A recent rental report highlights the most expensive places to rent in Canada, and you won’t be surprised to hear that Ontario markets dominate the list.
The National Rent Report is a joint study by Bullpen Research & Consulting Inc. and Rentals.ca. Based on the findings, the report suggests the national average monthly rent will increase 6% in 2019. There will likely be an increase of 11% in Toronto, a 9% increase in Ottawa, and Vancouver will see a 7% increase.
In November 2018, the average Canadian rental was listed at $1,754 a month, which is 4.4% lower than October 2018. This slight drop in rent is normal because fewer people decide to move during the winter months.
"There is trepidation among potential homebuyers following the bubble-like conditions and the subsequent price correction in the GTA housing market last year" says Ben Myers, president of Bullpen Research & Consulting Inc. "Many Torontonians are choosing to lease instead of buy, with existing tenants staying put to avoid paying the higher market-rate for an available unit. This phenomenon has reduced rental listings in this high-demand environment."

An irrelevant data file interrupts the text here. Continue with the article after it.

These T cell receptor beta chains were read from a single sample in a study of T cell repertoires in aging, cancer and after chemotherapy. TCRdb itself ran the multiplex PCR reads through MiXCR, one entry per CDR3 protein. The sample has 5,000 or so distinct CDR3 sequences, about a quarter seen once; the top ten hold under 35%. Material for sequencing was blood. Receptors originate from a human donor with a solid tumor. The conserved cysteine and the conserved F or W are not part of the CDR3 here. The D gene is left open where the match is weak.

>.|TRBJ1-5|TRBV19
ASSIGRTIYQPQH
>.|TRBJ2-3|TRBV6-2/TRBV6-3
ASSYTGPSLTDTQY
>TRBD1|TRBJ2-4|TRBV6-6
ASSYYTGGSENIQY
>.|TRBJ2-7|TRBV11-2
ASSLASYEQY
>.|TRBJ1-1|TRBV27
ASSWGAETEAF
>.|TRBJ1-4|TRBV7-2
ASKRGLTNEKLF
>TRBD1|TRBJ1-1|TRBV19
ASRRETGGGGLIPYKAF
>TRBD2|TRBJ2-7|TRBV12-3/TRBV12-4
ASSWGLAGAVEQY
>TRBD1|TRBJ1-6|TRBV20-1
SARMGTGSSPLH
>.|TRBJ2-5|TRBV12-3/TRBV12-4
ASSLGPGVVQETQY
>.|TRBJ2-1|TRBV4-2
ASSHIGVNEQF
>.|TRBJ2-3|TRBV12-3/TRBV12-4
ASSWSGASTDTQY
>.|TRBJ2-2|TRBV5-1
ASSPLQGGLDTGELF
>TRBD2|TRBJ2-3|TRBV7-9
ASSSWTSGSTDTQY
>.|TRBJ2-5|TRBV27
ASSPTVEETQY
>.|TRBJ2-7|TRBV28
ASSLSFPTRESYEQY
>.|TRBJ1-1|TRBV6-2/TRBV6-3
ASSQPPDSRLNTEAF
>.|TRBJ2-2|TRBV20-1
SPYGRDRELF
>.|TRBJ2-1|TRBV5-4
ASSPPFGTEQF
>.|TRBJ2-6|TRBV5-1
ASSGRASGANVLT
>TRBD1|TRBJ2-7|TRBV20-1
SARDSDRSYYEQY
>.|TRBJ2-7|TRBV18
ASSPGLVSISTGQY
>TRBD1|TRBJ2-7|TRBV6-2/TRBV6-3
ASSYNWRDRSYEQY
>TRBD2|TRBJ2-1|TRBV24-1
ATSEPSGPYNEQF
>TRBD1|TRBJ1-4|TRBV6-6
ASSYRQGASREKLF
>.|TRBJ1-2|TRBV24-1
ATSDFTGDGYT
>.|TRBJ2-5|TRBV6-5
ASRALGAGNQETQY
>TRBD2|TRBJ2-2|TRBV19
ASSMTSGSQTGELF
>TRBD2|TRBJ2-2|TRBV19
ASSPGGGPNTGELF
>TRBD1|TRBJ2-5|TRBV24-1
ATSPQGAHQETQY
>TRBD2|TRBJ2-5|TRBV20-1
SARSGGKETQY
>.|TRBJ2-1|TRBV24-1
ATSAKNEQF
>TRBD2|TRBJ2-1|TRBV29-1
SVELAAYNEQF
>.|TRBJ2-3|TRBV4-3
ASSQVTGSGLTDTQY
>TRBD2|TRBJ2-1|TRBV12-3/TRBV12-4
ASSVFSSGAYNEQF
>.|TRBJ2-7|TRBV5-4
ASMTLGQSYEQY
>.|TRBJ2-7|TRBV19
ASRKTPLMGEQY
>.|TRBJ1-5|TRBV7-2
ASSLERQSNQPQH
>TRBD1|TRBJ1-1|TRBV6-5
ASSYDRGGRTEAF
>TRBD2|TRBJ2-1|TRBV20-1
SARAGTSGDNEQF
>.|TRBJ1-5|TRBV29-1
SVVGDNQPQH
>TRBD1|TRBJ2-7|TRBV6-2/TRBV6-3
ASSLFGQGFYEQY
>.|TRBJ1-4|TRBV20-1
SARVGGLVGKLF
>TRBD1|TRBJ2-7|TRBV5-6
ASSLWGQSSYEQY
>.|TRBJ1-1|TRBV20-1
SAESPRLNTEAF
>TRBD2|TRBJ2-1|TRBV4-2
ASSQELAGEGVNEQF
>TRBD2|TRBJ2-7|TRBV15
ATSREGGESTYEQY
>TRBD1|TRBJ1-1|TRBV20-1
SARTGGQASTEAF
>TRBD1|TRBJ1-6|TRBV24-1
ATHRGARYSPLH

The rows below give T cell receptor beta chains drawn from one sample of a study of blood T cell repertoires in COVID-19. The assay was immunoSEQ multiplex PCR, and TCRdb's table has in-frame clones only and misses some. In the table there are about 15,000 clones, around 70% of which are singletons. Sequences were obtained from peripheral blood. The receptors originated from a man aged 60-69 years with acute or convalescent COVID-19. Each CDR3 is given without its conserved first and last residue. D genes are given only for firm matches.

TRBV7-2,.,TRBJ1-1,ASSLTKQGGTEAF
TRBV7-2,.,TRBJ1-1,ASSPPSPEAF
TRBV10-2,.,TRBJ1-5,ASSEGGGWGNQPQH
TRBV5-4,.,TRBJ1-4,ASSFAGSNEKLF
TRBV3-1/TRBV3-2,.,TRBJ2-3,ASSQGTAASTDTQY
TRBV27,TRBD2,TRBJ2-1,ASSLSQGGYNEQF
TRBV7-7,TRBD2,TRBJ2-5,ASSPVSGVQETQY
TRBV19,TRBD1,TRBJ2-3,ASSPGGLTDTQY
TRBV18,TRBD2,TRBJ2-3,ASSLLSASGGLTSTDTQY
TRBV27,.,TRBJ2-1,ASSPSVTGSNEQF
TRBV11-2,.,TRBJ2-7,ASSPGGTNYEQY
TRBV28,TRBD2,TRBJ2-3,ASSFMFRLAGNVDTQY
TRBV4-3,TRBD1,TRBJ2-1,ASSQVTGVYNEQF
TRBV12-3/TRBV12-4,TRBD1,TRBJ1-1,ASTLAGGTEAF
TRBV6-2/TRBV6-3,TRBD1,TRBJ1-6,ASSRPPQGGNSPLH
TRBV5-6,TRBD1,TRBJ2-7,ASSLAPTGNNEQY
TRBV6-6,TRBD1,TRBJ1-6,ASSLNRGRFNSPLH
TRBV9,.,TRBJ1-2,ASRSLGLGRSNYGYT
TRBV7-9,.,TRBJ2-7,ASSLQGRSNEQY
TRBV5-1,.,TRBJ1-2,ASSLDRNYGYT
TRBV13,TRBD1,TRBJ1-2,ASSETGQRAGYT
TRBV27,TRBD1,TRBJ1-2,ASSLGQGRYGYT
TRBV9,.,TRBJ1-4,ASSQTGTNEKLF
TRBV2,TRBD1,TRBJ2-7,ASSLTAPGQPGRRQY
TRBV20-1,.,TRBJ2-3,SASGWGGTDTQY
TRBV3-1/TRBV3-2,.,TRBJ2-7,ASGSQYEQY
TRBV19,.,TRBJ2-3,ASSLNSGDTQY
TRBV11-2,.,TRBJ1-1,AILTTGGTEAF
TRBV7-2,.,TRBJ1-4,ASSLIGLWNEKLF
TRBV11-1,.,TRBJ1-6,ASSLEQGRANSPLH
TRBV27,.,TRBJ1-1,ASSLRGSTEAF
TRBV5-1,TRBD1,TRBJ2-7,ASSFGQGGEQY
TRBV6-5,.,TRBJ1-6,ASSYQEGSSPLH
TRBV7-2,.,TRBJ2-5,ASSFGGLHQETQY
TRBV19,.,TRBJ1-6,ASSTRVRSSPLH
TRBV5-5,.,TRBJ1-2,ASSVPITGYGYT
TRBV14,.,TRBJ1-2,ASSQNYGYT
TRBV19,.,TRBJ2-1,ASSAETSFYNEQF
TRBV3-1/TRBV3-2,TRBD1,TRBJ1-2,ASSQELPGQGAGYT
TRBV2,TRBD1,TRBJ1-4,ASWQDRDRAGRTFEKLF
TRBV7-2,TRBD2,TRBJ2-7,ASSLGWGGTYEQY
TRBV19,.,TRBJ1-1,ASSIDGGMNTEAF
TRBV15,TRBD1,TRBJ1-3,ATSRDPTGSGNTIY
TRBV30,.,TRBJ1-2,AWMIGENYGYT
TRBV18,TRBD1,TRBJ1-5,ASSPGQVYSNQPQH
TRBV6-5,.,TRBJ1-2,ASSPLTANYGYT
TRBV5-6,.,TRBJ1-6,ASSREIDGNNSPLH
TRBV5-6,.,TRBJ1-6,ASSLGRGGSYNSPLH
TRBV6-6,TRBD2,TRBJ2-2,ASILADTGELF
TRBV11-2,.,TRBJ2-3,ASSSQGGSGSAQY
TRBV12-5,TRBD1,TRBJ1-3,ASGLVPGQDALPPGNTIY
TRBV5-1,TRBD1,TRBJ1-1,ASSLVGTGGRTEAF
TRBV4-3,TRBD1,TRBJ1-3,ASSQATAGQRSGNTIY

Many Greater Toronto Area markets topped the list of most expensive places to rent, including Oakville and Vaughan. Oakville topped the list with an average rent of $2,161 for a one-bedroom unit and $2,056 for a two-bedroom unit in November 2018. Don’t ask us why the two-bedroom unit is more affordable, we have no idea! In Vaughan, the average rent for a one-bedroom was $2,042, while a two-bedroom unit averaged just slightly more at $2,056.
Toronto came in second with a one-bedroom renting for an average of $2,144 and a two-bedroom averaged $2,576. Toronto is the most expensive place in the country to rent a two-bedroom unit, with Vancouver following closely in second with an average rent of $2,572.
On the other end of the spectrum, if you’re looking for more affordable rent, you should start searching in Regina where the average rent for a one-bedroom was $1,038 in November 2018, and $1,160 for a two-bedroom.
"Toronto rents have been pulled up by recently completed high-design condo apartments for lease," says Matt Danison, CEO of Rentals.ca. "Landlords can rent their inventory for significantly more than older rental apartments."
According to the report, expanded rent control in April 2017 led to a slower turnover of rental units in Toronto, and also annual rent increases of 10-15% in some buildings.
"With near record-high immigration in Canada and record-low unemployment, demand for housing is high, but flat or declining resale house prices due to current and expected future credit tightening has deterred many would-be first-time buyers from entering the ownership market,” Danison explains. “That demand overflow is being felt in the rental market, where very few Canadian markets are offsetting demand with new rental supply."